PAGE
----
In our most recent research paper (published this month in the journal Neuropsychologia ), we investigated how people with Parkinsons perform a computerised eye movement rule switching task, which we have used previously in patients with frontal lobe damage (see U-tube video: and Summer Scientist 2012).
Many every day tasks require us to learn to make links between what we see and where we look with our eyes. We also need to be able to switch between performing one task or another (e.g. making a cup of tea, reading the newspaper and then answering the telephone) and learn new skills such as preparing a new recipe or learning a new game or sport.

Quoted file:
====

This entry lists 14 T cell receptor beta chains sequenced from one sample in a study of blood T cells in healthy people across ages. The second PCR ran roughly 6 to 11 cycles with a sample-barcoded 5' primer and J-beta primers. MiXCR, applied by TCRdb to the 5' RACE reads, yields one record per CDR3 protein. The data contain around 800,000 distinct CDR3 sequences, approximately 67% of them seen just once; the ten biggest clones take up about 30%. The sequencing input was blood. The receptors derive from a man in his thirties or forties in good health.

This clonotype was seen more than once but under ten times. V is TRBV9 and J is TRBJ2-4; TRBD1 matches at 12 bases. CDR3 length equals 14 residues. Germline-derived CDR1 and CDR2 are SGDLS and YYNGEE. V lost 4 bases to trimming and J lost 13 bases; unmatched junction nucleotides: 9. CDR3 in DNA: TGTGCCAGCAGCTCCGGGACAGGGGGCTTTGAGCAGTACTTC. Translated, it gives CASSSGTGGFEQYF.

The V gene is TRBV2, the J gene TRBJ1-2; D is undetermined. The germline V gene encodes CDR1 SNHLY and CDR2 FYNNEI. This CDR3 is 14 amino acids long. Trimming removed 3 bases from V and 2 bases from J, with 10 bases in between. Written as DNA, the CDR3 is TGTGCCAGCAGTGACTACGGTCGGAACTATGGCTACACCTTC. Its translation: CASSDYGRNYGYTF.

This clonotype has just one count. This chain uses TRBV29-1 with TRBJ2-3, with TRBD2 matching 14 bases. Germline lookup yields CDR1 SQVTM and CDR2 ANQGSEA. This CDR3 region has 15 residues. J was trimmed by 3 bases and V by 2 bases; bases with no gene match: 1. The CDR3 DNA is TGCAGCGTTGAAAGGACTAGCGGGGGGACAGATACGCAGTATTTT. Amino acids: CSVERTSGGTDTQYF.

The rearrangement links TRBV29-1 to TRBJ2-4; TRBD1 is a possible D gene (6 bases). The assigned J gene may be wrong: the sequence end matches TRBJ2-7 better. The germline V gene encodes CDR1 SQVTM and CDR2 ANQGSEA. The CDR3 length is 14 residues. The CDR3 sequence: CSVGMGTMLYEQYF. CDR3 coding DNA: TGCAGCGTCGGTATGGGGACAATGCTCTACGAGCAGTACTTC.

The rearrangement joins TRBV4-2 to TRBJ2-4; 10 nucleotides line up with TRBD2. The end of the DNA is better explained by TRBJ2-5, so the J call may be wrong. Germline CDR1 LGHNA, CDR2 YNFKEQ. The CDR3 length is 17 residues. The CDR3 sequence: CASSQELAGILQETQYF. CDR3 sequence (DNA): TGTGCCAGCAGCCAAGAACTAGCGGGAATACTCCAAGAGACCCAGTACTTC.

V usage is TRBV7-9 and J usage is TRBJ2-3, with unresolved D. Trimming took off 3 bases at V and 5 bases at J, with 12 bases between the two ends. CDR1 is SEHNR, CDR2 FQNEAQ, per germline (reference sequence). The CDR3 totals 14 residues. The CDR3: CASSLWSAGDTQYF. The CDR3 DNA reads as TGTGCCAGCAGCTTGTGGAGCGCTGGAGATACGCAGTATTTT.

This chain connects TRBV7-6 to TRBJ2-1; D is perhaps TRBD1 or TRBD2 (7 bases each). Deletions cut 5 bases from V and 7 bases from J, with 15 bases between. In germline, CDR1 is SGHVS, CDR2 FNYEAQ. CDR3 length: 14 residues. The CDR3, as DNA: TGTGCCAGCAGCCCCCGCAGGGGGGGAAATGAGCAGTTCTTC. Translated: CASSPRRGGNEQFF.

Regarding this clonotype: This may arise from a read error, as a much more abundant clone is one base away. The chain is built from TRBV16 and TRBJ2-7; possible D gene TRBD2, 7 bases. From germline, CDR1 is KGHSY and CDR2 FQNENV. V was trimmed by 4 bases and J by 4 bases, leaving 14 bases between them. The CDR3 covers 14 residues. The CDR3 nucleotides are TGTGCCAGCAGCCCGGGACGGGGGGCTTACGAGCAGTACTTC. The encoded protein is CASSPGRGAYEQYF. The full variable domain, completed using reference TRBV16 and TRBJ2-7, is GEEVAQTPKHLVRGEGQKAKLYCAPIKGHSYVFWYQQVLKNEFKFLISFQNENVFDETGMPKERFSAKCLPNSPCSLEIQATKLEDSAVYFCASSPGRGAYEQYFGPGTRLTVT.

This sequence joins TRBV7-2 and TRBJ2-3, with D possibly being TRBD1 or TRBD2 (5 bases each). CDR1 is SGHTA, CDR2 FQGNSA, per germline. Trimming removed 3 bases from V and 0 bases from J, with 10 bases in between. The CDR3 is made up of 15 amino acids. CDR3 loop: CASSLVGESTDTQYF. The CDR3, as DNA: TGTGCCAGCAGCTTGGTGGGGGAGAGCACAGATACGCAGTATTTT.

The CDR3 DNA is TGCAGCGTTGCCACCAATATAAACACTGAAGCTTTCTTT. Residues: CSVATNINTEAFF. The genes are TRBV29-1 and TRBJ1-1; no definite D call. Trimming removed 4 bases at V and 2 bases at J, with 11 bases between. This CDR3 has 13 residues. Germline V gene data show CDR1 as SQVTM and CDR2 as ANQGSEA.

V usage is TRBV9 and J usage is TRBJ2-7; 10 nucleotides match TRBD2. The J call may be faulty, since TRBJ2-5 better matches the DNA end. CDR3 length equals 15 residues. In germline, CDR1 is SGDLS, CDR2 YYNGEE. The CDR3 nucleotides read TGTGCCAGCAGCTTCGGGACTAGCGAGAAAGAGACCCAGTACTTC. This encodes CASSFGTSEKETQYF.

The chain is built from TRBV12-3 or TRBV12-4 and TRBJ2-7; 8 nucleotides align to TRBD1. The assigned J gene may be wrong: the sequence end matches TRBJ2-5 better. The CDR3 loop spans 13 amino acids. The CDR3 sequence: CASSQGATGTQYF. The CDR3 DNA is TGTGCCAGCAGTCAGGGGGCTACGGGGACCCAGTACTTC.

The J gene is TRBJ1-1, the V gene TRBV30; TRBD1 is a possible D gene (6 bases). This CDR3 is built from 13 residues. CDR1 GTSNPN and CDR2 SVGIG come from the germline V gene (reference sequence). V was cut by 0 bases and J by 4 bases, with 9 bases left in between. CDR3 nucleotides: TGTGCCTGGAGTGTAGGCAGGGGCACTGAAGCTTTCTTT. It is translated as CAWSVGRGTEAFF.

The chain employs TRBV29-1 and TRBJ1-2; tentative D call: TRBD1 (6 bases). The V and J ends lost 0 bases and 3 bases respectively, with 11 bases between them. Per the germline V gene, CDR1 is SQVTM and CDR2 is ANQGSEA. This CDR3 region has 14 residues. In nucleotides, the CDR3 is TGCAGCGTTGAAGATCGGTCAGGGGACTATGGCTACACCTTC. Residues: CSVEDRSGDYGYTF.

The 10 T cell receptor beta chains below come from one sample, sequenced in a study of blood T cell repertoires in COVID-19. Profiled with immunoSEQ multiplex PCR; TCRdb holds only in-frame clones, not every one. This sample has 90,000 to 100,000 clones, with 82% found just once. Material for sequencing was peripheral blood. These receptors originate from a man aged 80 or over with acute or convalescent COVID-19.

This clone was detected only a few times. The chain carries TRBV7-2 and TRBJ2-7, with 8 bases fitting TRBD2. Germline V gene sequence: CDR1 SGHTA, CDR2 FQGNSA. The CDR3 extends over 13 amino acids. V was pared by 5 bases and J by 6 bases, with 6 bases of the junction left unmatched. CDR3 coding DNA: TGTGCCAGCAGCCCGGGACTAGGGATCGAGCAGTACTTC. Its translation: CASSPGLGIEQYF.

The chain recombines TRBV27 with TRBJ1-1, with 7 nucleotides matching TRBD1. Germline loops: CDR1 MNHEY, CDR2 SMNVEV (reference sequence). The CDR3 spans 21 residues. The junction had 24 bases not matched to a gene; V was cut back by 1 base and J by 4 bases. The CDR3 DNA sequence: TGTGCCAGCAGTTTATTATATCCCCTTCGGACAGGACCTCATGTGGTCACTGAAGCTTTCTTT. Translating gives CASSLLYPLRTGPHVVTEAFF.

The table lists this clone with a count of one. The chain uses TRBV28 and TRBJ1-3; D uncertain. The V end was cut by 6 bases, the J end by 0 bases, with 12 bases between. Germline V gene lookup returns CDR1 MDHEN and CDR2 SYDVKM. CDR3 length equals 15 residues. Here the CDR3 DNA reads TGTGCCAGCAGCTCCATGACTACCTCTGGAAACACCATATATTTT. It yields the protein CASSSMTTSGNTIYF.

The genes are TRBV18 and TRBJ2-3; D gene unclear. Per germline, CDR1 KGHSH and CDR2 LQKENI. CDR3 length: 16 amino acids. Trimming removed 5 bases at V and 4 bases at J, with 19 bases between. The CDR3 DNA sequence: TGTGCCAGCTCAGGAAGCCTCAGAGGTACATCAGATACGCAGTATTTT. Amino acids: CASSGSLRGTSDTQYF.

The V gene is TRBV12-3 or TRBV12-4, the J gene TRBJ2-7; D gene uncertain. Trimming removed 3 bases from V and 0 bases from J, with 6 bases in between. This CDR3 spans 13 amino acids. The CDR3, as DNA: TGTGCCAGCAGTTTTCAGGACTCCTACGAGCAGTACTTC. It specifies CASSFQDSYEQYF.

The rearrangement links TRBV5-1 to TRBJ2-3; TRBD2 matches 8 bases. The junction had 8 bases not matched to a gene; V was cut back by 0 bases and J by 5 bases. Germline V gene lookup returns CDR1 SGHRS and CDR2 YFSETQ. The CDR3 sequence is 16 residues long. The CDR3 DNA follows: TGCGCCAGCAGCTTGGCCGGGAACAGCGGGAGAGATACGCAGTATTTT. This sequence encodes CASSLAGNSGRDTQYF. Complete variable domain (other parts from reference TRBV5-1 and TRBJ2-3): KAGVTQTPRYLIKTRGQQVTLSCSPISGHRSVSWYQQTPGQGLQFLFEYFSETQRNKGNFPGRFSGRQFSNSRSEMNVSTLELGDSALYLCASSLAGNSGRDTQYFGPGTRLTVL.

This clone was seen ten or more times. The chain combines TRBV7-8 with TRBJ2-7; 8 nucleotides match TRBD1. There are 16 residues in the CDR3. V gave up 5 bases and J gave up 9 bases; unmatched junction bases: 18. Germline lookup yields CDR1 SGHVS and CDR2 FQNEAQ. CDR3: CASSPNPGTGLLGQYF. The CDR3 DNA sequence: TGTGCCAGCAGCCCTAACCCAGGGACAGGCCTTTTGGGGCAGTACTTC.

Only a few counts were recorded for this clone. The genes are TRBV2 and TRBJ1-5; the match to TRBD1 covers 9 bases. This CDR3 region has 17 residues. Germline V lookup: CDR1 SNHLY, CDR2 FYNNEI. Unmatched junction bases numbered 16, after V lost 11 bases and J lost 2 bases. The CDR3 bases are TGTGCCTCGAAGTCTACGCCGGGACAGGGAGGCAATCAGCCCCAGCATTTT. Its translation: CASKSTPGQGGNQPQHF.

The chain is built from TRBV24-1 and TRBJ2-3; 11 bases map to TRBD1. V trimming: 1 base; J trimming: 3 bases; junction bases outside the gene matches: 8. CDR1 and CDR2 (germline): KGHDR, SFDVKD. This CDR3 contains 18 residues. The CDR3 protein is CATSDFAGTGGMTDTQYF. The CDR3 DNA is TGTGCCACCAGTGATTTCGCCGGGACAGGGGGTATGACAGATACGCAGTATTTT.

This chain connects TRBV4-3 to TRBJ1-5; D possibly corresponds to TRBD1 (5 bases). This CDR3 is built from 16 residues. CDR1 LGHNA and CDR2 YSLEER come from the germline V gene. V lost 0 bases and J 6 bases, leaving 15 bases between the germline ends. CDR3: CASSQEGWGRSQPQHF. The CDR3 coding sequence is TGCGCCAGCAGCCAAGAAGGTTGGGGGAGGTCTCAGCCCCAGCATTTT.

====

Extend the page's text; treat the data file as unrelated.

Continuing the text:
Unlike patients with frontal lobe strokes, People with Parkinsons didn’t show any big problems in switching between stimulus-saccade “rules” (e.g. blue stimulus = look left), but were slower to learn a new rule by trial and error learning compared to participants without Parkinson. This suggests that the brain circuits and chemicals affected in Parkinsons play a role in this ability and that people with Parkinsons may have problems learning new visuo-spatial tasks over and above the obvious difficulties the condition causes with movement.
Please contact me if you would like a reprint of the paper or would like to know more about this research.